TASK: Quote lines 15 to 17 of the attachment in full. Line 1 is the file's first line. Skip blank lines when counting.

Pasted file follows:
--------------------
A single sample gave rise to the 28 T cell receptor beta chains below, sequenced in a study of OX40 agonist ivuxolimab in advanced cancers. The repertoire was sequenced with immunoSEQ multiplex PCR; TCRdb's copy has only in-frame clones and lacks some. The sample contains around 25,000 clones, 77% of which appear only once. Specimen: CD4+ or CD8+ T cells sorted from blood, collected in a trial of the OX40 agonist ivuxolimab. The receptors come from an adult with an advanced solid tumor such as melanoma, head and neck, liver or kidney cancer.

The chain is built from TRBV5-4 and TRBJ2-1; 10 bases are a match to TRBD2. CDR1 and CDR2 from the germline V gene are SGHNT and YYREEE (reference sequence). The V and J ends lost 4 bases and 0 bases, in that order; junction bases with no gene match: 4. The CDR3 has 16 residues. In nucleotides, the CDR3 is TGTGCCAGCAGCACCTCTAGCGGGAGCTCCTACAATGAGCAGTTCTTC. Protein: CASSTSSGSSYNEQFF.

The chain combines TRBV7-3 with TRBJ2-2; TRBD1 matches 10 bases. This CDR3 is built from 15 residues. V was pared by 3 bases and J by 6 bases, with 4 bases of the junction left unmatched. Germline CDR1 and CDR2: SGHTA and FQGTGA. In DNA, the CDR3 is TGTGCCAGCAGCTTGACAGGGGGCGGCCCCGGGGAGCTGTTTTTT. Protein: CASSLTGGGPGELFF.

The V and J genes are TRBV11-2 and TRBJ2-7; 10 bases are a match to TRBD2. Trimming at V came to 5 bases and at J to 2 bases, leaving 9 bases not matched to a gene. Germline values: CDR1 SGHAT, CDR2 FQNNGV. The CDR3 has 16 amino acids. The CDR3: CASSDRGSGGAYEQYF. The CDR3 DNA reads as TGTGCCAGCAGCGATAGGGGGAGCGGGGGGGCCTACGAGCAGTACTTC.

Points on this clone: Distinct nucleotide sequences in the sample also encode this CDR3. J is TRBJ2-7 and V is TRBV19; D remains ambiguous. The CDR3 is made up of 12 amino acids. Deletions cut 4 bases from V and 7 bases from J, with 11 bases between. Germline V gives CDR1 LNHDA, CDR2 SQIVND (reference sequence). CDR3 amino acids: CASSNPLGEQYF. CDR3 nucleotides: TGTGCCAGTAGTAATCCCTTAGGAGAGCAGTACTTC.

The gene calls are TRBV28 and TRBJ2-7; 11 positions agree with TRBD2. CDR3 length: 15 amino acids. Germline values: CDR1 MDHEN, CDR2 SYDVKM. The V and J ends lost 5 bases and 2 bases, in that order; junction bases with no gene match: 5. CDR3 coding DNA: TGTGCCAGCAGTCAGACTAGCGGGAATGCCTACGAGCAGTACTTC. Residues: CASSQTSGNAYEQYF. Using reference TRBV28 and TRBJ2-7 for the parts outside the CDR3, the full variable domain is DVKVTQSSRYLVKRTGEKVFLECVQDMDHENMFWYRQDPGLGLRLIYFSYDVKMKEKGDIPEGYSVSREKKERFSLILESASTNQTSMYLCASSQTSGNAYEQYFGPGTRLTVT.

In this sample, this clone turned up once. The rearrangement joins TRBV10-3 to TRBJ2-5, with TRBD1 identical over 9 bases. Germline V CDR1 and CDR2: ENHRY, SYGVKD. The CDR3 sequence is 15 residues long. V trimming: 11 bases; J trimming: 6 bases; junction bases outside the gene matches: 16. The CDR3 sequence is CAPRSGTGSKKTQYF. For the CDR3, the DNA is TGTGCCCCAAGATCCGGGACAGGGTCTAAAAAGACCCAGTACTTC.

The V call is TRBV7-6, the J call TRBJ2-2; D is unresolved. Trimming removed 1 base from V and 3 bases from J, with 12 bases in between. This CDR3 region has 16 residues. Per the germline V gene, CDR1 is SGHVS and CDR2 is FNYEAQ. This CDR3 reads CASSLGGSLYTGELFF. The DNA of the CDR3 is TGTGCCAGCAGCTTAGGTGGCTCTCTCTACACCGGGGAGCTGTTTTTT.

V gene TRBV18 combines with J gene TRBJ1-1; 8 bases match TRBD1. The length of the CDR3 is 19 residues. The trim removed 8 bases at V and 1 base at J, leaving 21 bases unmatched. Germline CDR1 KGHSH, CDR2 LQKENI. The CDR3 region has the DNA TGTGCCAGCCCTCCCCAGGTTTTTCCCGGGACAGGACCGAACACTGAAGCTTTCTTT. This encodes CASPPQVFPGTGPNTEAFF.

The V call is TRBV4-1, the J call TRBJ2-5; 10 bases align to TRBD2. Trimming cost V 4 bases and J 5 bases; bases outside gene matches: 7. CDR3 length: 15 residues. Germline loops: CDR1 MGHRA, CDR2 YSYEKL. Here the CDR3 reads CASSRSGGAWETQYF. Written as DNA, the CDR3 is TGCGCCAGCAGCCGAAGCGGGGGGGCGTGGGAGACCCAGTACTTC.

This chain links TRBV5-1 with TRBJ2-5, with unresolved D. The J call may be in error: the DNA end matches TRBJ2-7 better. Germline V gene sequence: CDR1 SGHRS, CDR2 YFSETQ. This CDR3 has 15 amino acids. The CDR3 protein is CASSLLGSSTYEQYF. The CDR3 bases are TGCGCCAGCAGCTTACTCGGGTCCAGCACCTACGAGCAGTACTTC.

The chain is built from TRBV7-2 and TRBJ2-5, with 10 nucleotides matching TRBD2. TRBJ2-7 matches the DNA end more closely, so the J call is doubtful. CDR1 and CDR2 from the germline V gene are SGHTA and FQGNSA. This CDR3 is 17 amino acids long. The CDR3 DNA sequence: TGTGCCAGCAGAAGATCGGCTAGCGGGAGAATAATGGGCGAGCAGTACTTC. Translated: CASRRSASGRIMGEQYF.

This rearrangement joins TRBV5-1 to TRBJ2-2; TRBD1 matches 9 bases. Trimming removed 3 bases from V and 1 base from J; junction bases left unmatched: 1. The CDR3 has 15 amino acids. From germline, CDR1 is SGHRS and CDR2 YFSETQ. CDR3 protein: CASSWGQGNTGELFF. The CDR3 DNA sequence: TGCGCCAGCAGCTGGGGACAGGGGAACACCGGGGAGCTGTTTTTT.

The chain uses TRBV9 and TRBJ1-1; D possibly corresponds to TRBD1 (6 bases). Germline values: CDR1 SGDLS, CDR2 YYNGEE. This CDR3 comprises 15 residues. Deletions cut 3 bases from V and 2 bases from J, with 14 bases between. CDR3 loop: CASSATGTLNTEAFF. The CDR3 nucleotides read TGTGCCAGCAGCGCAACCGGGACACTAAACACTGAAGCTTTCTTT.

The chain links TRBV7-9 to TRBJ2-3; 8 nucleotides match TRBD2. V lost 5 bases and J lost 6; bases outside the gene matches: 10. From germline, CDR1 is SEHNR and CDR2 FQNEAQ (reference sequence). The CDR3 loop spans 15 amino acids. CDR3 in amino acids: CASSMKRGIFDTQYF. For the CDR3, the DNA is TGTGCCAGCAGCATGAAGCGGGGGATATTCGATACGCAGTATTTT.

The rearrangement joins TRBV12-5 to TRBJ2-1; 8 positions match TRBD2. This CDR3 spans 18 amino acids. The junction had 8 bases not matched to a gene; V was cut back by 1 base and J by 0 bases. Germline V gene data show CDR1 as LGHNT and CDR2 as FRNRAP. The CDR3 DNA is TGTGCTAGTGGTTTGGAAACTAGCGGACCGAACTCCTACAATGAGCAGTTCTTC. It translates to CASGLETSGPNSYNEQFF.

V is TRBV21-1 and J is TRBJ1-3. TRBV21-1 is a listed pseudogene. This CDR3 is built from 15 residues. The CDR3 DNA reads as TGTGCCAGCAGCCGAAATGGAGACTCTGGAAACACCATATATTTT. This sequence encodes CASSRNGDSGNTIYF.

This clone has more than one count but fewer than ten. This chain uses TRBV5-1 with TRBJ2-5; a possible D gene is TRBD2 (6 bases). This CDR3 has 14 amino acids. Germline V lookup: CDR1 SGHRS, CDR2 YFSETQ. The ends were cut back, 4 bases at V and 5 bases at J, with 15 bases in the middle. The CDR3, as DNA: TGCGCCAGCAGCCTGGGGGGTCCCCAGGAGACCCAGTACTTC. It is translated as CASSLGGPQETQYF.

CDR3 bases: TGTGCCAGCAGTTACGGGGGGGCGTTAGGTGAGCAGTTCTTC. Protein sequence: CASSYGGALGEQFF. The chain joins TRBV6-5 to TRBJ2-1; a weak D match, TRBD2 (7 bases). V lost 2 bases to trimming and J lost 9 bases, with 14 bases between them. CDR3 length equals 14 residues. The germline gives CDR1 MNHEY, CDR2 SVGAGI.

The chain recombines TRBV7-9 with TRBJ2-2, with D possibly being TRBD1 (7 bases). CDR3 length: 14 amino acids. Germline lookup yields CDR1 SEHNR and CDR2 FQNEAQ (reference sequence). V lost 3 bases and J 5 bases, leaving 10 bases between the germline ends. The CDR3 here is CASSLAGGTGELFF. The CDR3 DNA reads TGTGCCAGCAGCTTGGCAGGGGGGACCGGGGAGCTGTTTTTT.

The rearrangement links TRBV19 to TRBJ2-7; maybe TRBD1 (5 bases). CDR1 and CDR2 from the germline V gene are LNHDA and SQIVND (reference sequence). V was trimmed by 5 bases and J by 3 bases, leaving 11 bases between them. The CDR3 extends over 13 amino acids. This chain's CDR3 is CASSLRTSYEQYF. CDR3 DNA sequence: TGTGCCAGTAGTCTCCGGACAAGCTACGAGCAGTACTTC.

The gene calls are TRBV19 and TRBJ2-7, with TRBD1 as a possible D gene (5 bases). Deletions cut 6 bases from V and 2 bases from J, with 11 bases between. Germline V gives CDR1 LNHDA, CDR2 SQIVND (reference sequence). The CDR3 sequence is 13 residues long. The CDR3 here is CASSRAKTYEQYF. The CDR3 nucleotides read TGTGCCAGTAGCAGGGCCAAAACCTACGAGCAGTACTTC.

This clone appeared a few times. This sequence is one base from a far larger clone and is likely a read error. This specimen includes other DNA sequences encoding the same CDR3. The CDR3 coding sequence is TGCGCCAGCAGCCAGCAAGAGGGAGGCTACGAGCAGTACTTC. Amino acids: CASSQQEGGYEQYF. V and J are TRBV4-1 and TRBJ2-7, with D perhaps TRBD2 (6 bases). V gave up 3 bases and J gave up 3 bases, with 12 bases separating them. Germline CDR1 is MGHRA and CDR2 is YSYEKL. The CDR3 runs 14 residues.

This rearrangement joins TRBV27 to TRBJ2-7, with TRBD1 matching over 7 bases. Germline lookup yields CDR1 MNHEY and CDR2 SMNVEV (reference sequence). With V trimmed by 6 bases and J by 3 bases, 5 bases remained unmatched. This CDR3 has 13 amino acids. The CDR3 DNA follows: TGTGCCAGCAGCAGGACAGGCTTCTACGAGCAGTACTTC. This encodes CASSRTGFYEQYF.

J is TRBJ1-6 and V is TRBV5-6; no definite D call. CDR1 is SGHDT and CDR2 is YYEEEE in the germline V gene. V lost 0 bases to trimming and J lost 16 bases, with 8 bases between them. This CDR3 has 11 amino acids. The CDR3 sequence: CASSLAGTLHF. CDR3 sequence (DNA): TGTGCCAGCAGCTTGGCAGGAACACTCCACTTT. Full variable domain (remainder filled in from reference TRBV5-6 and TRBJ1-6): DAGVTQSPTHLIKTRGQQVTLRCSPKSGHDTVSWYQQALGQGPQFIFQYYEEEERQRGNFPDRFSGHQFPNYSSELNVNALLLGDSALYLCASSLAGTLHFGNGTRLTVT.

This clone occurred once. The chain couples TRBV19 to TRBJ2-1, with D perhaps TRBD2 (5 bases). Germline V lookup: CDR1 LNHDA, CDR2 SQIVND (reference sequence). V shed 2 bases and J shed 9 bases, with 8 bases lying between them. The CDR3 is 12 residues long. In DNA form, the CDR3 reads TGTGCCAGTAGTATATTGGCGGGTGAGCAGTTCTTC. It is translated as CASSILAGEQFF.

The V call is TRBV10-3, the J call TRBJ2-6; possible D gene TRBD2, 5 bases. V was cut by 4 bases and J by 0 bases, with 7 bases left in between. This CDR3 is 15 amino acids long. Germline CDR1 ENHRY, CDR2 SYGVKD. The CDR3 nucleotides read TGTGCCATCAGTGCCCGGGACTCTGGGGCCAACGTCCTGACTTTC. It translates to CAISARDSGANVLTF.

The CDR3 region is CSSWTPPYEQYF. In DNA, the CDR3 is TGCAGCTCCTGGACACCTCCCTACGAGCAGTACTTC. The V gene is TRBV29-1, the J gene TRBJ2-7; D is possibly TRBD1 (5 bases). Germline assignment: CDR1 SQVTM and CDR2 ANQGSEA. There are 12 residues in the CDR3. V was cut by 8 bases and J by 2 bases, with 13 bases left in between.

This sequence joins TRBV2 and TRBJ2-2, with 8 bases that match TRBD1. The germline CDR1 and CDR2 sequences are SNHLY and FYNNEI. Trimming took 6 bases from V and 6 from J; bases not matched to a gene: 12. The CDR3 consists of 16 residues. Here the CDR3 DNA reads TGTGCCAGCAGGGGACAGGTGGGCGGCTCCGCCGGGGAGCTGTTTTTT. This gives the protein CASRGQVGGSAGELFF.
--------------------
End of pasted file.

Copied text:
The chain links TRBV7-9 to TRBJ2-3; 8 nucleotides match TRBD2. V lost 5 bases and J lost 6; bases outside the gene matches: 10. From germline, CDR1 is SEHNR and CDR2 FQNEAQ (reference sequence). The CDR3 loop spans 15 amino acids. CDR3 in amino acids: CASSMKRGIFDTQYF. For the CDR3, the DNA is TGTGCCAGCAGCATGAAGCGGGGGATATTCGATACGCAGTATTTT.

The rearrangement joins TRBV12-5 to TRBJ2-1; 8 positions match TRBD2. This CDR3 spans 18 amino acids. The junction had 8 bases not matched to a gene; V was cut back by 1 base and J by 0 bases. Germline V gene data show CDR1 as LGHNT and CDR2 as FRNRAP. The CDR3 DNA is TGTGCTAGTGGTTTGGAAACTAGCGGACCGAACTCCTACAATGAGCAGTTCTTC. It translates to CASGLETSGPNSYNEQFF.

V is TRBV21-1 and J is TRBJ1-3. TRBV21-1 is a listed pseudogene. This CDR3 is built from 15 residues. The CDR3 DNA reads as TGTGCCAGCAGCCGAAATGGAGACTCTGGAAACACCATATATTTT. This sequence encodes CASSRNGDSGNTIYF.